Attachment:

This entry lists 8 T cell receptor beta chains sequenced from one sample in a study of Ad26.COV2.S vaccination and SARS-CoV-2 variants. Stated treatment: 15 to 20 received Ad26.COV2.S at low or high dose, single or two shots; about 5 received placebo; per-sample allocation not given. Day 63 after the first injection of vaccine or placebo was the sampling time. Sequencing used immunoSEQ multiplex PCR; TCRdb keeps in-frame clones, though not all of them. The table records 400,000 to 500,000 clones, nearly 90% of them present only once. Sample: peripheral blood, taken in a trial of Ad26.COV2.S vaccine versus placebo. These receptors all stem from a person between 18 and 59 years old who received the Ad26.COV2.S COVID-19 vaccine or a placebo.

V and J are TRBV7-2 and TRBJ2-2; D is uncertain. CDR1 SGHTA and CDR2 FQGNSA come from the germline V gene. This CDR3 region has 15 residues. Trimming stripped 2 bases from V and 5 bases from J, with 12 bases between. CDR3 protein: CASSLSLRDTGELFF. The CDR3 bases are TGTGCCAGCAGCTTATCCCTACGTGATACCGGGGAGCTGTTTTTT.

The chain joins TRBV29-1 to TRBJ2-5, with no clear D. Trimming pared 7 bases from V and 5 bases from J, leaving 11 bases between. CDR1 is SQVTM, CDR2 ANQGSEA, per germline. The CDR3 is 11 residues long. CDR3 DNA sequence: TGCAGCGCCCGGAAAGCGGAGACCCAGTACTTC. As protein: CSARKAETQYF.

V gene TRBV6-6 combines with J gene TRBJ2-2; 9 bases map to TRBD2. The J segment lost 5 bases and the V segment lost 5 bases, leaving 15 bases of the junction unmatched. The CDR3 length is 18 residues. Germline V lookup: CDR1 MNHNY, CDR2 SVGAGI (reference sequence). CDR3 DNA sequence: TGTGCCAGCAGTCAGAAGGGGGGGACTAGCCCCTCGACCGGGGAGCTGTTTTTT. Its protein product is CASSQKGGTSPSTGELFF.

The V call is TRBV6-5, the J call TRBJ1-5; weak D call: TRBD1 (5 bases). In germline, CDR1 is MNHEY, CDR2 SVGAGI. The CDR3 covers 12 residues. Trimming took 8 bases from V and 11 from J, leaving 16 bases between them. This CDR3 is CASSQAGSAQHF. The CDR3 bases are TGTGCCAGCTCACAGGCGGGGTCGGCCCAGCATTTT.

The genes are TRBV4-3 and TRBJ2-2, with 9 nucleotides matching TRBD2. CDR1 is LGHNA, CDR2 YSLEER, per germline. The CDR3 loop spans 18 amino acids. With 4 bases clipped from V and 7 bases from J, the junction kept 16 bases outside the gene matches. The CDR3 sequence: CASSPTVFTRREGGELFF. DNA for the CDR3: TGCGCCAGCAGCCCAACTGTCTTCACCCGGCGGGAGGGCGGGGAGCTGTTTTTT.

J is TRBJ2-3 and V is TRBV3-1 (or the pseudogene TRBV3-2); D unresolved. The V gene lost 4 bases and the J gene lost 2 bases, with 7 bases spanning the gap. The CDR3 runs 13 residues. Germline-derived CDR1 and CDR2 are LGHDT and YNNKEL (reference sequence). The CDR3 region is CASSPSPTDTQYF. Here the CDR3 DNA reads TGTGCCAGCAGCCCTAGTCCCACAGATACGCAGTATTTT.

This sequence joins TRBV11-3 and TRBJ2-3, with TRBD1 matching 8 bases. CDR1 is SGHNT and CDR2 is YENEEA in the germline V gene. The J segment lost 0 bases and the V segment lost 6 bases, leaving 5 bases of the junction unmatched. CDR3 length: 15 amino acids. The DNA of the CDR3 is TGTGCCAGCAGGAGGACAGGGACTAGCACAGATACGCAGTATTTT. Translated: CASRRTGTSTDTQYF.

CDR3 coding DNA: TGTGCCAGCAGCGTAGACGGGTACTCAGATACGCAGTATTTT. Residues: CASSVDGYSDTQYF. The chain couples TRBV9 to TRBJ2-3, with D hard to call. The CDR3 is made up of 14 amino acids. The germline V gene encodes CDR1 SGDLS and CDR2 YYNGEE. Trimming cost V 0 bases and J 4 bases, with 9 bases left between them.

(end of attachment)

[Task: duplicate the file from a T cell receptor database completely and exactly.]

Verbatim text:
This entry lists 8 T cell receptor beta chains sequenced from one sample in a study of Ad26.COV2.S vaccination and SARS-CoV-2 variants. Stated treatment: 15 to 20 received Ad26.COV2.S at low or high dose, single or two shots; about 5 received placebo; per-sample allocation not given. Day 63 after the first injection of vaccine or placebo was the sampling time. Sequencing used immunoSEQ multiplex PCR; TCRdb keeps in-frame clones, though not all of them. The table records 400,000 to 500,000 clones, nearly 90% of them present only once. Sample: peripheral blood, taken in a trial of Ad26.COV2.S vaccine versus placebo. These receptors all stem from a person between 18 and 59 years old who received the Ad26.COV2.S COVID-19 vaccine or a placebo.

V and J are TRBV7-2 and TRBJ2-2; D is uncertain. CDR1 SGHTA and CDR2 FQGNSA come from the germline V gene. This CDR3 region has 15 residues. Trimming stripped 2 bases from V and 5 bases from J, with 12 bases between. CDR3 protein: CASSLSLRDTGELFF. The CDR3 bases are TGTGCCAGCAGCTTATCCCTACGTGATACCGGGGAGCTGTTTTTT.

The chain joins TRBV29-1 to TRBJ2-5, with no clear D. Trimming pared 7 bases from V and 5 bases from J, leaving 11 bases between. CDR1 is SQVTM, CDR2 ANQGSEA, per germline. The CDR3 is 11 residues long. CDR3 DNA sequence: TGCAGCGCCCGGAAAGCGGAGACCCAGTACTTC. As protein: CSARKAETQYF.

V gene TRBV6-6 combines with J gene TRBJ2-2; 9 bases map to TRBD2. The J segment lost 5 bases and the V segment lost 5 bases, leaving 15 bases of the junction unmatched. The CDR3 length is 18 residues. Germline V lookup: CDR1 MNHNY, CDR2 SVGAGI (reference sequence). CDR3 DNA sequence: TGTGCCAGCAGTCAGAAGGGGGGGACTAGCCCCTCGACCGGGGAGCTGTTTTTT. Its protein product is CASSQKGGTSPSTGELFF.

The V call is TRBV6-5, the J call TRBJ1-5; weak D call: TRBD1 (5 bases). In germline, CDR1 is MNHEY, CDR2 SVGAGI. The CDR3 covers 12 residues. Trimming took 8 bases from V and 11 from J, leaving 16 bases between them. This CDR3 is CASSQAGSAQHF. The CDR3 bases are TGTGCCAGCTCACAGGCGGGGTCGGCCCAGCATTTT.

The genes are TRBV4-3 and TRBJ2-2, with 9 nucleotides matching TRBD2. CDR1 is LGHNA, CDR2 YSLEER, per germline. The CDR3 loop spans 18 amino acids. With 4 bases clipped from V and 7 bases from J, the junction kept 16 bases outside the gene matches. The CDR3 sequence: CASSPTVFTRREGGELFF. DNA for the CDR3: TGCGCCAGCAGCCCAACTGTCTTCACCCGGCGGGAGGGCGGGGAGCTGTTTTTT.

J is TRBJ2-3 and V is TRBV3-1 (or the pseudogene TRBV3-2); D unresolved. The V gene lost 4 bases and the J gene lost 2 bases, with 7 bases spanning the gap. The CDR3 runs 13 residues. Germline-derived CDR1 and CDR2 are LGHDT and YNNKEL (reference sequence). The CDR3 region is CASSPSPTDTQYF. Here the CDR3 DNA reads TGTGCCAGCAGCCCTAGTCCCACAGATACGCAGTATTTT.

This sequence joins TRBV11-3 and TRBJ2-3, with TRBD1 matching 8 bases. CDR1 is SGHNT and CDR2 is YENEEA in the germline V gene. The J segment lost 0 bases and the V segment lost 6 bases, leaving 5 bases of the junction unmatched. CDR3 length: 15 amino acids. The DNA of the CDR3 is TGTGCCAGCAGGAGGACAGGGACTAGCACAGATACGCAGTATTTT. Translated: CASRRTGTSTDTQYF.

CDR3 coding DNA: TGTGCCAGCAGCGTAGACGGGTACTCAGATACGCAGTATTTT. Residues: CASSVDGYSDTQYF. The chain couples TRBV9 to TRBJ2-3, with D hard to call. The CDR3 is made up of 14 amino acids. The germline V gene encodes CDR1 SGDLS and CDR2 YYNGEE. Trimming cost V 0 bases and J 4 bases, with 9 bases left between them.